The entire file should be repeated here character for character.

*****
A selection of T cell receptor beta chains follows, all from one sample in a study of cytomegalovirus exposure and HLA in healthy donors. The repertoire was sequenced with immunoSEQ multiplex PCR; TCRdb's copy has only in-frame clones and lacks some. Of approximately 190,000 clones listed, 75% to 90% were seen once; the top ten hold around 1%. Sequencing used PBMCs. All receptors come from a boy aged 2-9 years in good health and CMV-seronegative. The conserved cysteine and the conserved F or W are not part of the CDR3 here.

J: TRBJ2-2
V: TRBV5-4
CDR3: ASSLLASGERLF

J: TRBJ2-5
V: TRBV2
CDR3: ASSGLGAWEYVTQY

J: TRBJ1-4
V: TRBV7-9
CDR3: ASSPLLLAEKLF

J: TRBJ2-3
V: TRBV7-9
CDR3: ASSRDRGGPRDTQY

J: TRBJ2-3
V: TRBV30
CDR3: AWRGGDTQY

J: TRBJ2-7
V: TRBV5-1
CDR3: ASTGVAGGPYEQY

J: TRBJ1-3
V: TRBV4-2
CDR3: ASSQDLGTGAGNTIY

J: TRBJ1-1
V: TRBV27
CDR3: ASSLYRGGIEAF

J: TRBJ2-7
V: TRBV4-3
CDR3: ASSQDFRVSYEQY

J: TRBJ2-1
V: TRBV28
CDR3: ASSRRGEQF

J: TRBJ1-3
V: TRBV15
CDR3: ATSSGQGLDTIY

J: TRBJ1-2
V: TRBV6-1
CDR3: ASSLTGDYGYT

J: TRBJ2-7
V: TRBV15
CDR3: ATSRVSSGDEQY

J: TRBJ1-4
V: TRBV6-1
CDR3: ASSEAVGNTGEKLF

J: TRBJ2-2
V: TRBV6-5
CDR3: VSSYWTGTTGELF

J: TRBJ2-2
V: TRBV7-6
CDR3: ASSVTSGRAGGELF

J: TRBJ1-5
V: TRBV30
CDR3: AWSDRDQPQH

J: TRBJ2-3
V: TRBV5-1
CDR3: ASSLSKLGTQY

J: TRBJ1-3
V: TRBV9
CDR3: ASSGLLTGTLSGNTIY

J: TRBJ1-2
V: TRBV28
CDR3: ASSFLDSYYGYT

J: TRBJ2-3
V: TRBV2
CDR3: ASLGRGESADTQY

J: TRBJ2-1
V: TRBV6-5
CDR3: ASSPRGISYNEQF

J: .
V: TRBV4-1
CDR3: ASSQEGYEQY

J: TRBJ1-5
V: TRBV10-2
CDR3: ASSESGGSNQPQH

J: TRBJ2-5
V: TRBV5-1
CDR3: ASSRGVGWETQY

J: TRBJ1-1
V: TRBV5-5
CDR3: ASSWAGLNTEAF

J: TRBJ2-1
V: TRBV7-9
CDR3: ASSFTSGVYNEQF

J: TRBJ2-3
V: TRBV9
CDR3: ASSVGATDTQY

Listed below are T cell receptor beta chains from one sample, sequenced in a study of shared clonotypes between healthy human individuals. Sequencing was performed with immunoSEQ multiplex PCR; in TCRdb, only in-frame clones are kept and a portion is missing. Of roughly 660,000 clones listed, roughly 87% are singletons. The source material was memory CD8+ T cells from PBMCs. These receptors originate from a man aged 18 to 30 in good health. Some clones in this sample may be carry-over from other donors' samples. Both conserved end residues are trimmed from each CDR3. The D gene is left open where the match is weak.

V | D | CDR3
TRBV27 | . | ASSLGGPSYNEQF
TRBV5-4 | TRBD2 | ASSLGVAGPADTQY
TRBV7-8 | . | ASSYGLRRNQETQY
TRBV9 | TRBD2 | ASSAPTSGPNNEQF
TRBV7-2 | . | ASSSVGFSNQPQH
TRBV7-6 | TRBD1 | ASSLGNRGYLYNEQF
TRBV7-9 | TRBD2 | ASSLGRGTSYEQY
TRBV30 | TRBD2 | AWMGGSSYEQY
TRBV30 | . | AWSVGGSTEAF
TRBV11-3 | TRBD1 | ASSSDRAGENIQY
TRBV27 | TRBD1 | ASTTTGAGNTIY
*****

A selection of T cell receptor beta chains follows, all from one sample in a study of cytomegalovirus exposure and HLA in healthy donors. The repertoire was sequenced with immunoSEQ multiplex PCR; TCRdb's copy has only in-frame clones and lacks some. Of approximately 190,000 clones listed, 75% to 90% were seen once; the top ten hold around 1%. Sequencing used PBMCs. All receptors come from a boy aged 2-9 years in good health and CMV-seronegative. The conserved cysteine and the conserved F or W are not part of the CDR3 here.

J: TRBJ2-2
V: TRBV5-4
CDR3: ASSLLASGERLF

J: TRBJ2-5
V: TRBV2
CDR3: ASSGLGAWEYVTQY

J: TRBJ1-4
V: TRBV7-9
CDR3: ASSPLLLAEKLF

J: TRBJ2-3
V: TRBV7-9
CDR3: ASSRDRGGPRDTQY

J: TRBJ2-3
V: TRBV30
CDR3: AWRGGDTQY

J: TRBJ2-7
V: TRBV5-1
CDR3: ASTGVAGGPYEQY

J: TRBJ1-3
V: TRBV4-2
CDR3: ASSQDLGTGAGNTIY

J: TRBJ1-1
V: TRBV27
CDR3: ASSLYRGGIEAF

J: TRBJ2-7
V: TRBV4-3
CDR3: ASSQDFRVSYEQY

J: TRBJ2-1
V: TRBV28
CDR3: ASSRRGEQF

J: TRBJ1-3
V: TRBV15
CDR3: ATSSGQGLDTIY

J: TRBJ1-2
V: TRBV6-1
CDR3: ASSLTGDYGYT

J: TRBJ2-7
V: TRBV15
CDR3: ATSRVSSGDEQY

J: TRBJ1-4
V: TRBV6-1
CDR3: ASSEAVGNTGEKLF

J: TRBJ2-2
V: TRBV6-5
CDR3: VSSYWTGTTGELF

J: TRBJ2-2
V: TRBV7-6
CDR3: ASSVTSGRAGGELF

J: TRBJ1-5
V: TRBV30
CDR3: AWSDRDQPQH

J: TRBJ2-3
V: TRBV5-1
CDR3: ASSLSKLGTQY

J: TRBJ1-3
V: TRBV9
CDR3: ASSGLLTGTLSGNTIY

J: TRBJ1-2
V: TRBV28
CDR3: ASSFLDSYYGYT

J: TRBJ2-3
V: TRBV2
CDR3: ASLGRGESADTQY

J: TRBJ2-1
V: TRBV6-5
CDR3: ASSPRGISYNEQF

J: .
V: TRBV4-1
CDR3: ASSQEGYEQY

J: TRBJ1-5
V: TRBV10-2
CDR3: ASSESGGSNQPQH

J: TRBJ2-5
V: TRBV5-1
CDR3: ASSRGVGWETQY

J: TRBJ1-1
V: TRBV5-5
CDR3: ASSWAGLNTEAF

J: TRBJ2-1
V: TRBV7-9
CDR3: ASSFTSGVYNEQF

J: TRBJ2-3
V: TRBV9
CDR3: ASSVGATDTQY

Listed below are T cell receptor beta chains from one sample, sequenced in a study of shared clonotypes between healthy human individuals. Sequencing was performed with immunoSEQ multiplex PCR; in TCRdb, only in-frame clones are kept and a portion is missing. Of roughly 660,000 clones listed, roughly 87% are singletons. The source material was memory CD8+ T cells from PBMCs. These receptors originate from a man aged 18 to 30 in good health. Some clones in this sample may be carry-over from other donors' samples. Both conserved end residues are trimmed from each CDR3. The D gene is left open where the match is weak.

V | D | CDR3
TRBV27 | . | ASSLGGPSYNEQF
TRBV5-4 | TRBD2 | ASSLGVAGPADTQY
TRBV7-8 | . | ASSYGLRRNQETQY
TRBV9 | TRBD2 | ASSAPTSGPNNEQF
TRBV7-2 | . | ASSSVGFSNQPQH
TRBV7-6 | TRBD1 | ASSLGNRGYLYNEQF
TRBV7-9 | TRBD2 | ASSLGRGTSYEQY
TRBV30 | TRBD2 | AWMGGSSYEQY
TRBV30 | . | AWSVGGSTEAF
TRBV11-3 | TRBD1 | ASSSDRAGENIQY
TRBV27 | TRBD1 | ASTTTGAGNTIY